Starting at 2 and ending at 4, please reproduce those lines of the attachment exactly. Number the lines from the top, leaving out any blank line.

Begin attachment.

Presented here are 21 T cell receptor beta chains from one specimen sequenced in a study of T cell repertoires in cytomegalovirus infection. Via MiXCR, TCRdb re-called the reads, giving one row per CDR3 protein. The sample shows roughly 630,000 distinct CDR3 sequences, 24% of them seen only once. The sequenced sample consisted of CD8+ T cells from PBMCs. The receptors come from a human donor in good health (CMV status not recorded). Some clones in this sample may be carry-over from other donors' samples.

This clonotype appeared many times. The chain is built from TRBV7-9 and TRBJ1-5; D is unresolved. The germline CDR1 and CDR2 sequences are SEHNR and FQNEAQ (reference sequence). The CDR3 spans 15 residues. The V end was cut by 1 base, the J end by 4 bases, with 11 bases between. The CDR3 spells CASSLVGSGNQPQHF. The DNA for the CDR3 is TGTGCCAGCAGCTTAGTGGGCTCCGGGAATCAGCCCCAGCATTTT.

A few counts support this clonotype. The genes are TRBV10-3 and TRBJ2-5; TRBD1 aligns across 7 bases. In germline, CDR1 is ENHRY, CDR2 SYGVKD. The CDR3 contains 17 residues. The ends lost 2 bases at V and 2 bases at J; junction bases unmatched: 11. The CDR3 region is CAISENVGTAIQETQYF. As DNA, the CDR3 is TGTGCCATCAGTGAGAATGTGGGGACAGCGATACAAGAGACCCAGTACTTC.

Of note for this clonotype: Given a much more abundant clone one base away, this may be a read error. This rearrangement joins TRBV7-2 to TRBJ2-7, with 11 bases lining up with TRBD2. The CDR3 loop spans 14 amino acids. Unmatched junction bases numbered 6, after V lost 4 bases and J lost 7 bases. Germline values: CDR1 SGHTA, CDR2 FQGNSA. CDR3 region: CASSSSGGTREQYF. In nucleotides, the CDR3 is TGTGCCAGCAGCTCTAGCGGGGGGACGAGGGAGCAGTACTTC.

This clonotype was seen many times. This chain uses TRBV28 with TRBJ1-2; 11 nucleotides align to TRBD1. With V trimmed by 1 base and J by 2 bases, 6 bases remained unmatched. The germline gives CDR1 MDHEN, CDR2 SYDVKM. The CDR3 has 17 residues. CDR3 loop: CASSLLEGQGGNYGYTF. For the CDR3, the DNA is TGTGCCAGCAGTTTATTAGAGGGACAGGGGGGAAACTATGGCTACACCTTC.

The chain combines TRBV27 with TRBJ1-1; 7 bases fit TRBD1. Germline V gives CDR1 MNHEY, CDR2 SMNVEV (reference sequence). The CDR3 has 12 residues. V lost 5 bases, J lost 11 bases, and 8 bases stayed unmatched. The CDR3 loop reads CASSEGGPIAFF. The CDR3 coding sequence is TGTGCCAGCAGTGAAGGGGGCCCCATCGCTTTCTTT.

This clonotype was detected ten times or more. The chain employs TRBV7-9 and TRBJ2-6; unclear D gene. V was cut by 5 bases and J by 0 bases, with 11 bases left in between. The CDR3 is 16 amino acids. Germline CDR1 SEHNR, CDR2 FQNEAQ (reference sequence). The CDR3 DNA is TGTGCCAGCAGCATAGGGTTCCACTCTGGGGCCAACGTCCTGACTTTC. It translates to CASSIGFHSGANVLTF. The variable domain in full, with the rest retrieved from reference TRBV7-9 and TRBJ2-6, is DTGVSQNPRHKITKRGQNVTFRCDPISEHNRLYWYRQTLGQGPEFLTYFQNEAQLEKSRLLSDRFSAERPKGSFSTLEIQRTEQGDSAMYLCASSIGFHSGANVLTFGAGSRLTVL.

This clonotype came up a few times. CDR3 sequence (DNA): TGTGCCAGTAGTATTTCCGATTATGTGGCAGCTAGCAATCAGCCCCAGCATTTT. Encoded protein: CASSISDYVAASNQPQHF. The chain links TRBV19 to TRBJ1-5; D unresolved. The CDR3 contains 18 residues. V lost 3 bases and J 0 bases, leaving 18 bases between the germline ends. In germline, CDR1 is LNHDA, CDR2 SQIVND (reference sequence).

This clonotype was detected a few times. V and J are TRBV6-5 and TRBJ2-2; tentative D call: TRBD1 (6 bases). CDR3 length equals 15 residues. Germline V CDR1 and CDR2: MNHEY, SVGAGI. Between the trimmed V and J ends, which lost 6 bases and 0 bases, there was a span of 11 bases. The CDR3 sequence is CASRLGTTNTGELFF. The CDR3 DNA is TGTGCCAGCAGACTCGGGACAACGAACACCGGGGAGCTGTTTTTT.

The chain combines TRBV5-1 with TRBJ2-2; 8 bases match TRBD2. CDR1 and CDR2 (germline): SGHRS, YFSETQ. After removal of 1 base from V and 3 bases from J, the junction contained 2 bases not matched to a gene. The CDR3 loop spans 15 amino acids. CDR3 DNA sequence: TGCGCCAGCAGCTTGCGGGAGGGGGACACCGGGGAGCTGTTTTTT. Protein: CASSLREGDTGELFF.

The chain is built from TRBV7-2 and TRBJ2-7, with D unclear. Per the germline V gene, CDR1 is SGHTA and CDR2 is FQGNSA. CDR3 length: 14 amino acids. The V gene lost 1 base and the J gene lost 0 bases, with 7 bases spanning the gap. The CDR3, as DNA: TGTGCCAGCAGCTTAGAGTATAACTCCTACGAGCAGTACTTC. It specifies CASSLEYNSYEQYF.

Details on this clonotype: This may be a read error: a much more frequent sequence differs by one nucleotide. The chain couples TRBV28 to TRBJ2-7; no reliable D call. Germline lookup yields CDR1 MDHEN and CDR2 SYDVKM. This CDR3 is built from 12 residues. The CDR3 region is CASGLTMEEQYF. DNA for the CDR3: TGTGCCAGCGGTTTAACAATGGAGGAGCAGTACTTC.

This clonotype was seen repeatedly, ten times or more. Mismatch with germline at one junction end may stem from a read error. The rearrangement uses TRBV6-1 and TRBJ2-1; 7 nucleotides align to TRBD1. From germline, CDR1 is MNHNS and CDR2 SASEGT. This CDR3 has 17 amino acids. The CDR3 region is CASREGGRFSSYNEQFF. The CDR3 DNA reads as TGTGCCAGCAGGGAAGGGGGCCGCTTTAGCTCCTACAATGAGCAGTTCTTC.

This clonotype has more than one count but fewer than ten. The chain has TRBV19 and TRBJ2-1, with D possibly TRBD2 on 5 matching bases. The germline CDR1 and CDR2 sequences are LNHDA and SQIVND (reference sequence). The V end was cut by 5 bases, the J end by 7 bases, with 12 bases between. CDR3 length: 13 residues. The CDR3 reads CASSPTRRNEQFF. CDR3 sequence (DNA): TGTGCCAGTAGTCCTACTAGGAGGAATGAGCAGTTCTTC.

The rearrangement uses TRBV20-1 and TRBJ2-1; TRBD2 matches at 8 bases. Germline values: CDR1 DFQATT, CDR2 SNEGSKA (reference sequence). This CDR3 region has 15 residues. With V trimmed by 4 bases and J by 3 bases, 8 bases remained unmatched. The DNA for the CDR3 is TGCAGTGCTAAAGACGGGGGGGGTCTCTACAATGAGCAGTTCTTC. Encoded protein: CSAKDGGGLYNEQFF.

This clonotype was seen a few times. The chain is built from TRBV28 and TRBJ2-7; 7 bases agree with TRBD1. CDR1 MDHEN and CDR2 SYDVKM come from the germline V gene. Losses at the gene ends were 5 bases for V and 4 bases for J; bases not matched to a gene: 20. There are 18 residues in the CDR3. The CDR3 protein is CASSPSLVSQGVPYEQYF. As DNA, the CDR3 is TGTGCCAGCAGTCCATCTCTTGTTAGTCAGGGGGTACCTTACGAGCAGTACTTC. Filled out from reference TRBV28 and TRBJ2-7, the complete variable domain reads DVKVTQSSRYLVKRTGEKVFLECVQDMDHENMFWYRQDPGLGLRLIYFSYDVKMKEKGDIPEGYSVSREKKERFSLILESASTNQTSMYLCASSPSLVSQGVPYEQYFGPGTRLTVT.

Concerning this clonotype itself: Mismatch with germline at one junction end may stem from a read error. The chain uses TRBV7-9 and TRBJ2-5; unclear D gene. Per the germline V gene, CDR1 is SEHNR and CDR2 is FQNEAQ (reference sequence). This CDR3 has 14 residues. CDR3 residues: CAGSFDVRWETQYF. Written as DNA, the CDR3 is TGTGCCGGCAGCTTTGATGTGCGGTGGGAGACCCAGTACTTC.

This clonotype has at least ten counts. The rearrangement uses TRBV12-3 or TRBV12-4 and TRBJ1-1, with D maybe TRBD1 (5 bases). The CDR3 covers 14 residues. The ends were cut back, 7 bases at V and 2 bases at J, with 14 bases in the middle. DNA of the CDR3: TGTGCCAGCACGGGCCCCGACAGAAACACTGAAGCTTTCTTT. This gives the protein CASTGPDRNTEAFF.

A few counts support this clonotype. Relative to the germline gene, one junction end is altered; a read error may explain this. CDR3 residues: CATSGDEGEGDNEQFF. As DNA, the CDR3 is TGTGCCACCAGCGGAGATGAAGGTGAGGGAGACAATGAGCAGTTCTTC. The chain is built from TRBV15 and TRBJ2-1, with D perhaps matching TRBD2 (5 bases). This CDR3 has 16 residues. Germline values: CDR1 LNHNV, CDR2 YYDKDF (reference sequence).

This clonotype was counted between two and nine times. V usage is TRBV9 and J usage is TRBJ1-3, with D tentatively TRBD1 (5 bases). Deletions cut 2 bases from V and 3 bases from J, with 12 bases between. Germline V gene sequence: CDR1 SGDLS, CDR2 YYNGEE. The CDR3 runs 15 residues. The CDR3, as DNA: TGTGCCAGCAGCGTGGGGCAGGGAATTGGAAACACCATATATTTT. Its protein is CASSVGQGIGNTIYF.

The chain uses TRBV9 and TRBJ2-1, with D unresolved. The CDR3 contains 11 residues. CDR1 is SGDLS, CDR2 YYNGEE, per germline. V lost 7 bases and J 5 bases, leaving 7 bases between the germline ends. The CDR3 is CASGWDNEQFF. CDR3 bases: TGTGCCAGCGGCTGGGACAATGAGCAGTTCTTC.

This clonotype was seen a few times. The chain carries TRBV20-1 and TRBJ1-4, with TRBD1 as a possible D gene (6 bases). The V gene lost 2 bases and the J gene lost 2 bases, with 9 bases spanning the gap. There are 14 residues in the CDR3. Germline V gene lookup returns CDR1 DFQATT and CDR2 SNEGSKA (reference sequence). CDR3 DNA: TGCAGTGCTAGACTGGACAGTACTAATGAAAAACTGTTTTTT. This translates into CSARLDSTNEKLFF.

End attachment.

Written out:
This clonotype appeared many times. The chain is built from TRBV7-9 and TRBJ1-5; D is unresolved. The germline CDR1 and CDR2 sequences are SEHNR and FQNEAQ (reference sequence). The CDR3 spans 15 residues. The V end was cut by 1 base, the J end by 4 bases, with 11 bases between. The CDR3 spells CASSLVGSGNQPQHF. The DNA for the CDR3 is TGTGCCAGCAGCTTAGTGGGCTCCGGGAATCAGCCCCAGCATTTT.

A few counts support this clonotype. The genes are TRBV10-3 and TRBJ2-5; TRBD1 aligns across 7 bases. In germline, CDR1 is ENHRY, CDR2 SYGVKD. The CDR3 contains 17 residues. The ends lost 2 bases at V and 2 bases at J; junction bases unmatched: 11. The CDR3 region is CAISENVGTAIQETQYF. As DNA, the CDR3 is TGTGCCATCAGTGAGAATGTGGGGACAGCGATACAAGAGACCCAGTACTTC.

Of note for this clonotype: Given a much more abundant clone one base away, this may be a read error. This rearrangement joins TRBV7-2 to TRBJ2-7, with 11 bases lining up with TRBD2. The CDR3 loop spans 14 amino acids. Unmatched junction bases numbered 6, after V lost 4 bases and J lost 7 bases. Germline values: CDR1 SGHTA, CDR2 FQGNSA. CDR3 region: CASSSSGGTREQYF. In nucleotides, the CDR3 is TGTGCCAGCAGCTCTAGCGGGGGGACGAGGGAGCAGTACTTC.